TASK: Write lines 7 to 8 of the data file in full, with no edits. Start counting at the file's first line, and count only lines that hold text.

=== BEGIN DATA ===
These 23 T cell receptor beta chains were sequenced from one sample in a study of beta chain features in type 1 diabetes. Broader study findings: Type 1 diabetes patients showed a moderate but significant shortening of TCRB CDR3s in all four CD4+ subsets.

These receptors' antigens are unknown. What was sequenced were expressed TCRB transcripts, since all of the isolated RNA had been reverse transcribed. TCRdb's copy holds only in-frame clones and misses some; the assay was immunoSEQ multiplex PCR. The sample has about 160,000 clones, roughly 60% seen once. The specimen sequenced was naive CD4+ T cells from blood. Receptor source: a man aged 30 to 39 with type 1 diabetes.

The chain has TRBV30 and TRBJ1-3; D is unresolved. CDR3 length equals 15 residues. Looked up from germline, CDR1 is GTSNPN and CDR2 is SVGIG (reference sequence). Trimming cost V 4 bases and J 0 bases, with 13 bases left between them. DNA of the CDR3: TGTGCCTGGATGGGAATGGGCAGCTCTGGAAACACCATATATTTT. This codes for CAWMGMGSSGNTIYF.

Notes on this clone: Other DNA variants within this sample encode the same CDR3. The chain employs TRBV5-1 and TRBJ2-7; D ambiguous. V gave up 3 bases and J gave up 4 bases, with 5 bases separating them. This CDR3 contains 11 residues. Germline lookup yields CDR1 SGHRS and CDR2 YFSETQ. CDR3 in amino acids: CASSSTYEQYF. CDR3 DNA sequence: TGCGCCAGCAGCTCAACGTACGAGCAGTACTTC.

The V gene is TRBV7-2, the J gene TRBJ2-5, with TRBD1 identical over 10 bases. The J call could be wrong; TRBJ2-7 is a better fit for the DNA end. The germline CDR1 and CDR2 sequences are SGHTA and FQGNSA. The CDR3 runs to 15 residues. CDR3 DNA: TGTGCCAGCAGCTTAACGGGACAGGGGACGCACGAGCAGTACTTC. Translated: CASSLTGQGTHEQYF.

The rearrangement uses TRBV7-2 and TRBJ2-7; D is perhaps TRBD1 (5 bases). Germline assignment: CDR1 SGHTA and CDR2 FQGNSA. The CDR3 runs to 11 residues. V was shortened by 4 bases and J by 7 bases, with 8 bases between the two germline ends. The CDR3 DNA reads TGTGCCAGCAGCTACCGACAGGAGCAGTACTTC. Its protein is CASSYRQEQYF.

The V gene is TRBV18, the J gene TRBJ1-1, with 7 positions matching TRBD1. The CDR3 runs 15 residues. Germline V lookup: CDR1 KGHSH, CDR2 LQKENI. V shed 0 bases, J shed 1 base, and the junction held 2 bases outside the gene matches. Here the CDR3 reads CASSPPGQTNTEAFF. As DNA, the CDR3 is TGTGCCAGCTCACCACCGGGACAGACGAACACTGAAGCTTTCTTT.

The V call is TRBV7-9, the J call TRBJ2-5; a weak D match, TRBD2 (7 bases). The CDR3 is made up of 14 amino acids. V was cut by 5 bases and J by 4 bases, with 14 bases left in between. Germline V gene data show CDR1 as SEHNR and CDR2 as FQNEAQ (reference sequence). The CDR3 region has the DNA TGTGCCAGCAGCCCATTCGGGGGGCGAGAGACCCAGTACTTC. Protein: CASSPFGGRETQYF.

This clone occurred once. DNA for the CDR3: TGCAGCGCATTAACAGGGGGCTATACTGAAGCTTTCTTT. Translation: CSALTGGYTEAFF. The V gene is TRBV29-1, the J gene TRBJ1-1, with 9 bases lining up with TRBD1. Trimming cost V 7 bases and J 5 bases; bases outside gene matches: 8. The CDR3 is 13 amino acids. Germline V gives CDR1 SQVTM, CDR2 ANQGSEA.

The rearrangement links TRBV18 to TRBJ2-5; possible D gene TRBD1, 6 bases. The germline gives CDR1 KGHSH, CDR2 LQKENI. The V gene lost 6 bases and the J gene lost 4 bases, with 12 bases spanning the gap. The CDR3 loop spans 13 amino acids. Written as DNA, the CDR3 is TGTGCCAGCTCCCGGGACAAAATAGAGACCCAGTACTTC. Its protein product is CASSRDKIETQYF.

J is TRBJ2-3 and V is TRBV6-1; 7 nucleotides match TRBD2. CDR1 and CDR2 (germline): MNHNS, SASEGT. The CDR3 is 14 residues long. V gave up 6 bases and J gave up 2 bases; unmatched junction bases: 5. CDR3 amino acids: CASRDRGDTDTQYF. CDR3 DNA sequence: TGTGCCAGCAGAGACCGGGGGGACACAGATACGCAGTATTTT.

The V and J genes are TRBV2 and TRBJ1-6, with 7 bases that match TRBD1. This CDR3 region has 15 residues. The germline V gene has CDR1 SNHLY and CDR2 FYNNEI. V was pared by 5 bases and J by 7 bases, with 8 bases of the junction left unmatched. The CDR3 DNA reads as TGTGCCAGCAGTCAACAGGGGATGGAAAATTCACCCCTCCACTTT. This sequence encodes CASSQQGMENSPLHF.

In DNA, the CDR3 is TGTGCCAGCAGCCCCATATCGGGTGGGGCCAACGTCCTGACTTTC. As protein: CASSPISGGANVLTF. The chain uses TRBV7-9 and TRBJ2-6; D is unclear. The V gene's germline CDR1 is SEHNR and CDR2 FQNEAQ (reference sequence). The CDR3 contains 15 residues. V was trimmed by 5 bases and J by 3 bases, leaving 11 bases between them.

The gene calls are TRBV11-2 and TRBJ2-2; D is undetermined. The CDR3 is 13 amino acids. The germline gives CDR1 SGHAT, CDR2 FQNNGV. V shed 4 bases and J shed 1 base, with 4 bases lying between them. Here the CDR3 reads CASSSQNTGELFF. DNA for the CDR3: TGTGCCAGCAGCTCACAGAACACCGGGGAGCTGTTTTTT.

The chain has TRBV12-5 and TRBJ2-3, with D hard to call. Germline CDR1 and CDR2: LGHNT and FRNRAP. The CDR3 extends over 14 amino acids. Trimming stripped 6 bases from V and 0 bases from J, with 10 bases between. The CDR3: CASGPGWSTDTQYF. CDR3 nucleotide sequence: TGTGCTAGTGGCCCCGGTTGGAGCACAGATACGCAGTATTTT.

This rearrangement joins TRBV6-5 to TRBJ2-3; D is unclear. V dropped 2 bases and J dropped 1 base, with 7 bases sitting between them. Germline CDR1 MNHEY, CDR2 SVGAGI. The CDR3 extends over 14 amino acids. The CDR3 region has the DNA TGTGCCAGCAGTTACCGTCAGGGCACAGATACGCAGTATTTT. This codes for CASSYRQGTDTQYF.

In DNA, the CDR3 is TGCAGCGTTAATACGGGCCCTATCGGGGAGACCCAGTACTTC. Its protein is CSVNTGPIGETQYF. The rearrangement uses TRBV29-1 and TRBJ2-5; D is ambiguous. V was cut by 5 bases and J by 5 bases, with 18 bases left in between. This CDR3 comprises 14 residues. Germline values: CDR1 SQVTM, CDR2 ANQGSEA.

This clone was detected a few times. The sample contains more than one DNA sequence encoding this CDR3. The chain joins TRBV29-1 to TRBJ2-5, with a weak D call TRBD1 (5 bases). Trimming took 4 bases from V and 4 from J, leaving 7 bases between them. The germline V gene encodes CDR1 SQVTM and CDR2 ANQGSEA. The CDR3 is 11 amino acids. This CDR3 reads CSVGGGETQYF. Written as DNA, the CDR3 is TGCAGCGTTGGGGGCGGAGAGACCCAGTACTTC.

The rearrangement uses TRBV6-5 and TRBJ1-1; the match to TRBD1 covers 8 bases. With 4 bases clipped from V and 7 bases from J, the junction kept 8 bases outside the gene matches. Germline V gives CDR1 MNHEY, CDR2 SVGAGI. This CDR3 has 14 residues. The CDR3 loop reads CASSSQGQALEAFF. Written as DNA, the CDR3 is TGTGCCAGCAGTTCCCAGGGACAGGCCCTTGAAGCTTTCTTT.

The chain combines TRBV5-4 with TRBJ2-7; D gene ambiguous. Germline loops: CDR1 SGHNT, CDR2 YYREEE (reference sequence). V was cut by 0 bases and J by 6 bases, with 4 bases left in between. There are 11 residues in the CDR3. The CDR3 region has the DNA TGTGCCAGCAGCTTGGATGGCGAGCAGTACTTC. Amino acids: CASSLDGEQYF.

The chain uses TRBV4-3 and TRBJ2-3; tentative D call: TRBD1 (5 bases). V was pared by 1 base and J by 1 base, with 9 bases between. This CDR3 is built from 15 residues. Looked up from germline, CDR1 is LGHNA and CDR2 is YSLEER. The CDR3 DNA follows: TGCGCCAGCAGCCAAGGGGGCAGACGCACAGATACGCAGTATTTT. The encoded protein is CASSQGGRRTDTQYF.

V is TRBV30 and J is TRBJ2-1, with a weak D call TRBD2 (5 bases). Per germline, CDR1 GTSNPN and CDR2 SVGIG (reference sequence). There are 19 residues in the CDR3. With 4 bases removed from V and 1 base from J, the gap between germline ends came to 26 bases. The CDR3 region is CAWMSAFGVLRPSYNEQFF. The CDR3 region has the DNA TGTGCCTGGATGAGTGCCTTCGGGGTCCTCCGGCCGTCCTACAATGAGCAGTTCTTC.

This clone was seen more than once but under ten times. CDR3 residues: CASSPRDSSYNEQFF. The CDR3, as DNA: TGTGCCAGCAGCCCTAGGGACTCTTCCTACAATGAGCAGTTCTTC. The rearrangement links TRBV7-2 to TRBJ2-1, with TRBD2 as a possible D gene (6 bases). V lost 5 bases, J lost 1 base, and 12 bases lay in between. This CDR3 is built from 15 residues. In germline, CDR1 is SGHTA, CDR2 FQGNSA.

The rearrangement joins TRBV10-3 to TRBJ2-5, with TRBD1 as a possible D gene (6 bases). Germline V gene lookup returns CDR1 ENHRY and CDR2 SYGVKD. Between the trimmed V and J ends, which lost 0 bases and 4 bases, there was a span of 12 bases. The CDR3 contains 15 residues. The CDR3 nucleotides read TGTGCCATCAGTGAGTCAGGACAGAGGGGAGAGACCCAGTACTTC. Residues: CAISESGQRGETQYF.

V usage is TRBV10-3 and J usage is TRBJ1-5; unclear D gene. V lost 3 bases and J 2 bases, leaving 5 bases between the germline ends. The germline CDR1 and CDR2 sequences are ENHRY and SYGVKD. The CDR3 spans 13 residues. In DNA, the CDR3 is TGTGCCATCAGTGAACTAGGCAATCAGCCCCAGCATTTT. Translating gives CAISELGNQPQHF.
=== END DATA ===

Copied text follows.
The V gene is TRBV18, the J gene TRBJ1-1, with 7 positions matching TRBD1. The CDR3 runs 15 residues. Germline V lookup: CDR1 KGHSH, CDR2 LQKENI. V shed 0 bases, J shed 1 base, and the junction held 2 bases outside the gene matches. Here the CDR3 reads CASSPPGQTNTEAFF. As DNA, the CDR3 is TGTGCCAGCTCACCACCGGGACAGACGAACACTGAAGCTTTCTTT.

The V call is TRBV7-9, the J call TRBJ2-5; a weak D match, TRBD2 (7 bases). The CDR3 is made up of 14 amino acids. V was cut by 5 bases and J by 4 bases, with 14 bases left in between. Germline V gene data show CDR1 as SEHNR and CDR2 as FQNEAQ (reference sequence). The CDR3 region has the DNA TGTGCCAGCAGCCCATTCGGGGGGCGAGAGACCCAGTACTTC. Protein: CASSPFGGRETQYF.